The Russians will continue to be patient and opportunistic in descending the staircase of chaos in Europe. They just need to keep things moving.

Stop the Descent

How can the West turn this around? Instead of looking for political formulas to unfreeze the frozen conflicts, the focus ought to be on helping these three resilient states that have the capacity to resist Russian influence. Combatting corruption, promoting good governance, and upholding the rule of law are important qualities in an ally. But so too are economic prosperity, political stability, and security assets—and not just physical security assets, but energy and infrastructure resources as well.

There are applicable lessons here, learned the hard way in Afghanistan. First, external nation-building is near impossible. Nations must rebuild themselves. Second, trying to rebuild your nation while under occupation and constantly threatened by enemies is no mean feat. Third, determined enemies can swiftly wipe away all progress made if the builders’ supporters simply walk off the job. We also learned that, when the United States walks away from foreign challenges that significantly impact our interests, the price is pretty steep.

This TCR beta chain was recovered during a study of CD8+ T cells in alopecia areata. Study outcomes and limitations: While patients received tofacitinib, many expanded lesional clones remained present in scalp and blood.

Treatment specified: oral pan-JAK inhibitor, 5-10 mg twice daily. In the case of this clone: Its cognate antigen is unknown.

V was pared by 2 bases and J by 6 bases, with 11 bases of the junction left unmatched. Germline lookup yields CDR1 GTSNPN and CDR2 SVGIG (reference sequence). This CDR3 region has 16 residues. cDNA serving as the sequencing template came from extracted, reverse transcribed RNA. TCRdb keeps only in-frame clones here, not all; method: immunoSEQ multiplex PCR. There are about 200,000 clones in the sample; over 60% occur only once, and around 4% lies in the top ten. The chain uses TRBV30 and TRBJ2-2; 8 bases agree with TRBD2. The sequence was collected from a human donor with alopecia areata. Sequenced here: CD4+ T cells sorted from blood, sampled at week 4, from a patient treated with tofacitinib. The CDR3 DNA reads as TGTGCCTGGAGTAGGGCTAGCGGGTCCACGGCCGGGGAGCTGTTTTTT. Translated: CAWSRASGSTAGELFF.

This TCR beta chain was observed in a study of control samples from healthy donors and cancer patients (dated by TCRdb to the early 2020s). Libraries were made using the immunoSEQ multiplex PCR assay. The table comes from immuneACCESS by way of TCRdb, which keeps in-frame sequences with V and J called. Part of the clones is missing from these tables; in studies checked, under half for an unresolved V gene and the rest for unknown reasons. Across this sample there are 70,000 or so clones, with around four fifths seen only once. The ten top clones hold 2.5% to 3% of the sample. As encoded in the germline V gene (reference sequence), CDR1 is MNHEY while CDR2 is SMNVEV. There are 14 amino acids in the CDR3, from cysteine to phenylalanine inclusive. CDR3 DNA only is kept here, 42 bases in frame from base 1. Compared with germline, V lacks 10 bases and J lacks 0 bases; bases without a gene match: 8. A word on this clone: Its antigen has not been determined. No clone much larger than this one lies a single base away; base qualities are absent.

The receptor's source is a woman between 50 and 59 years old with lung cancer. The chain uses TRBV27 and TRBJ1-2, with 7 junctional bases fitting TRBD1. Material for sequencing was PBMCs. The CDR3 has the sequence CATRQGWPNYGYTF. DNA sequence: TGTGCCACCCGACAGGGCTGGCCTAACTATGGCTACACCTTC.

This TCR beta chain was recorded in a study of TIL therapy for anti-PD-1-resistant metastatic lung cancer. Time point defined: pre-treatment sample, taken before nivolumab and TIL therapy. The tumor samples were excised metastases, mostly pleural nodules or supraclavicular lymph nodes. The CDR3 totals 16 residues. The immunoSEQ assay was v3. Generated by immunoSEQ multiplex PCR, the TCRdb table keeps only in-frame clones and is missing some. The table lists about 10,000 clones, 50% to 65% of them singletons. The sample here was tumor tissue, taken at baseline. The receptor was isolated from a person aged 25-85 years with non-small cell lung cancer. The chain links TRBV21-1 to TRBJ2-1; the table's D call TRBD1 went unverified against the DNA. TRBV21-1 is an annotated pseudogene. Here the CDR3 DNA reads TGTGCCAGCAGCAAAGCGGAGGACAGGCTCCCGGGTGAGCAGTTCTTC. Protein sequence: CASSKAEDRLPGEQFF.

There are no easy answers in the fight for freedom, security, and prosperity in Georgia, Moldova, and Ukraine, but supporting these efforts with a complement of suitable, feasible, and acceptable programs is the best way to break the death spiral and show Russia and China that our determination to win the long-haul struggle for freedom is just as strong as their determination to oppress.

This piece originally appeared in The National Interest